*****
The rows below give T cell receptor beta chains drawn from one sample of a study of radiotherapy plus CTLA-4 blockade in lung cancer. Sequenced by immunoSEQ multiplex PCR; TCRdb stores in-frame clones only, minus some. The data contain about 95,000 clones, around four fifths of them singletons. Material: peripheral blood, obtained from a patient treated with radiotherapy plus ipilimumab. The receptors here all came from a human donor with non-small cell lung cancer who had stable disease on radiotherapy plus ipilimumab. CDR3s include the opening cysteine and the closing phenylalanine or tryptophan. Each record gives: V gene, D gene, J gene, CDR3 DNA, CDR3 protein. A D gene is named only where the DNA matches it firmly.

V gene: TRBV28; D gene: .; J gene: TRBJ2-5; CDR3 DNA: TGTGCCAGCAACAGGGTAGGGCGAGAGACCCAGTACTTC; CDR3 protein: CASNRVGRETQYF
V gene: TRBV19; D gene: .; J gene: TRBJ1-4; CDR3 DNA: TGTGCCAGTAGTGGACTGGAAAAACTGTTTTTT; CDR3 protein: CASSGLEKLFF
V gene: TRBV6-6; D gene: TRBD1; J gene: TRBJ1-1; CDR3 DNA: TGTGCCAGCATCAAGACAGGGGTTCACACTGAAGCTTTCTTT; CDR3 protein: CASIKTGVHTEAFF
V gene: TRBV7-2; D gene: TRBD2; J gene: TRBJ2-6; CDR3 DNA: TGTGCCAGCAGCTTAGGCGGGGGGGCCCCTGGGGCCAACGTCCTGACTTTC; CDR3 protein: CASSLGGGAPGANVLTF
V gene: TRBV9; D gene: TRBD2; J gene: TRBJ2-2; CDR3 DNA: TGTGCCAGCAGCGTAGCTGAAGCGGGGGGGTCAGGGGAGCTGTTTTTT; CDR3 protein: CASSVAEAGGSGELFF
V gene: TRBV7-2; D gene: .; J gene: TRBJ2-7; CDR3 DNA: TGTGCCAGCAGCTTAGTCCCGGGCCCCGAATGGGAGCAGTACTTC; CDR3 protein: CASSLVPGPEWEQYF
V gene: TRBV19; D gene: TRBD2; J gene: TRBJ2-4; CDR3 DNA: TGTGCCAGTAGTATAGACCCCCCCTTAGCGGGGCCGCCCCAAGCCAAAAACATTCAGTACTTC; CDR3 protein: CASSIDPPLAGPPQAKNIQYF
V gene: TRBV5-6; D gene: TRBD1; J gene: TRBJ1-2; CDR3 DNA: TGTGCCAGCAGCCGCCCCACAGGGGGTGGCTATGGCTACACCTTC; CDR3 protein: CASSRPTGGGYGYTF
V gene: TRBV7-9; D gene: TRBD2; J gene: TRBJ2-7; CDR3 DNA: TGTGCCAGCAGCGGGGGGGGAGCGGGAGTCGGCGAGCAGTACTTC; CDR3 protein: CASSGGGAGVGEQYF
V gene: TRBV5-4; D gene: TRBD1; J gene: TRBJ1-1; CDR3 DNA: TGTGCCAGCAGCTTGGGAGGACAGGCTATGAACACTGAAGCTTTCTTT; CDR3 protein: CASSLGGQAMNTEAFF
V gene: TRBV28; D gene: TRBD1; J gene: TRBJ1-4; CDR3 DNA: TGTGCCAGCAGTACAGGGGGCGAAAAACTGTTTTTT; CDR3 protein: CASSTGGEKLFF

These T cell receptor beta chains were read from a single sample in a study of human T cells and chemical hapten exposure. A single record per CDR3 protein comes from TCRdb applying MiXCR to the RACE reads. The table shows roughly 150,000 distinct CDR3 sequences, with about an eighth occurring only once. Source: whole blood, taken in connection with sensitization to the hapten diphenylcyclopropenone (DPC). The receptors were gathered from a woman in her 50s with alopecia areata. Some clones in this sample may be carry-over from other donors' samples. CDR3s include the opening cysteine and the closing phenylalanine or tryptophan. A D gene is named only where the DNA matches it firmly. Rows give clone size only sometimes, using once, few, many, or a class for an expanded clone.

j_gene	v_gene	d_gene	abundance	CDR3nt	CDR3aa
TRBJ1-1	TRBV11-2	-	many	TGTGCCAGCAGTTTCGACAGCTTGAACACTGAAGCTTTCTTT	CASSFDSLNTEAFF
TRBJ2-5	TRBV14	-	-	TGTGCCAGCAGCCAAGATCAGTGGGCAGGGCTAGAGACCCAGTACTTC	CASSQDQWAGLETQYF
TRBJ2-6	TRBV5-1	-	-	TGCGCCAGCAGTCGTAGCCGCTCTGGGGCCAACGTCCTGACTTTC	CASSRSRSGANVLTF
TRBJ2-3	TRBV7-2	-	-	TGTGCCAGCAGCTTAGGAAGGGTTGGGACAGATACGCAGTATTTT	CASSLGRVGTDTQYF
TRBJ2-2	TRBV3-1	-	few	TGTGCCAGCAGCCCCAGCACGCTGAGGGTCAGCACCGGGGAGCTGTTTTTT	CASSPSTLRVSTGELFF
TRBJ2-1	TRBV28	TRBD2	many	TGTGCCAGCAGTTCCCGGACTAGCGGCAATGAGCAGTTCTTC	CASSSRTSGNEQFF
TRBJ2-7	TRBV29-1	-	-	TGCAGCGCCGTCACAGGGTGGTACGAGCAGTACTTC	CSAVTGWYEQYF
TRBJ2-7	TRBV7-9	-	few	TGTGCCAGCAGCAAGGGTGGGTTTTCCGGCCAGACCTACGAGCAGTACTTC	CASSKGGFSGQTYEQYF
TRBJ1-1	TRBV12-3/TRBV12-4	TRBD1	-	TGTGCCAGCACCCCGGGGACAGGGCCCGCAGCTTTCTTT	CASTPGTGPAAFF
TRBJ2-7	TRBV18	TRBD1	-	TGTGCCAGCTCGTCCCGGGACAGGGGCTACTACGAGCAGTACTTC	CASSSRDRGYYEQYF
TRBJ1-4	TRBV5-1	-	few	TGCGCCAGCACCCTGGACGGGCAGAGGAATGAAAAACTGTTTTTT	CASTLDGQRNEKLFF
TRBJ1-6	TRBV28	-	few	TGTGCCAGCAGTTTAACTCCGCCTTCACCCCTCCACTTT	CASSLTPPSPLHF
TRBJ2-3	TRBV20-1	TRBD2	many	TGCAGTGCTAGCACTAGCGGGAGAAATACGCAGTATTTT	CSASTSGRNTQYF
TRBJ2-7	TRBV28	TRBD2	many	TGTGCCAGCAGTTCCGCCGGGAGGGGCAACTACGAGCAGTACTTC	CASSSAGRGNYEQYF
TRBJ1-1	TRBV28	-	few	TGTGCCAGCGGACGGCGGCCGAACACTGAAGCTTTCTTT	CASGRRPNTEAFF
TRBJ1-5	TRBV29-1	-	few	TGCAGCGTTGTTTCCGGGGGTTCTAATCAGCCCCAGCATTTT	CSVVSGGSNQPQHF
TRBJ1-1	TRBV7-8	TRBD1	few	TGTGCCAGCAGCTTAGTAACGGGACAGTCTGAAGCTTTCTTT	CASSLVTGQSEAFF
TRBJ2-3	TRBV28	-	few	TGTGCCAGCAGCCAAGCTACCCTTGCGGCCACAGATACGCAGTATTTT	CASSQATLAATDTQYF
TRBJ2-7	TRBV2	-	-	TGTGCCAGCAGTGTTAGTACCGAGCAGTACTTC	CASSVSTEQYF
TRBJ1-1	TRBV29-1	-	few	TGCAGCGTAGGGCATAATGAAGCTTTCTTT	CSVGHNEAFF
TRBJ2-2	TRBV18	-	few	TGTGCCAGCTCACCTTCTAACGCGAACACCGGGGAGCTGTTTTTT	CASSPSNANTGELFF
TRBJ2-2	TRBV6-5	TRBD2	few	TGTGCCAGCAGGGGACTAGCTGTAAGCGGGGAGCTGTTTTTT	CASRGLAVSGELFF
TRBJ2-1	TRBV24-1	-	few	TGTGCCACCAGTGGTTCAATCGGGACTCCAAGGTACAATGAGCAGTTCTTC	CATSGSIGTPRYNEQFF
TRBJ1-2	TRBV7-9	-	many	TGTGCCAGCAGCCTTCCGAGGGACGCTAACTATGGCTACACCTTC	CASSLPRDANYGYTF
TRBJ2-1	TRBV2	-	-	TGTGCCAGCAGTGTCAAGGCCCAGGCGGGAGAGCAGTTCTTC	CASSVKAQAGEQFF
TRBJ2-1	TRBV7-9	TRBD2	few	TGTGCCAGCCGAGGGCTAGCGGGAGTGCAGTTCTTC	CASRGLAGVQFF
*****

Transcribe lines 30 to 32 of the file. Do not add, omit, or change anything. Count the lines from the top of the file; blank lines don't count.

TRBJ1-5	TRBV29-1	-	few	TGCAGCGTTGTTTCCGGGGGTTCTAATCAGCCCCAGCATTTT	CSVVSGGSNQPQHF
TRBJ1-1	TRBV7-8	TRBD1	few	TGTGCCAGCAGCTTAGTAACGGGACAGTCTGAAGCTTTCTTT	CASSLVTGQSEAFF
TRBJ2-3	TRBV28	-	few	TGTGCCAGCAGCCAAGCTACCCTTGCGGCCACAGATACGCAGTATTTT	CASSQATLAATDTQYF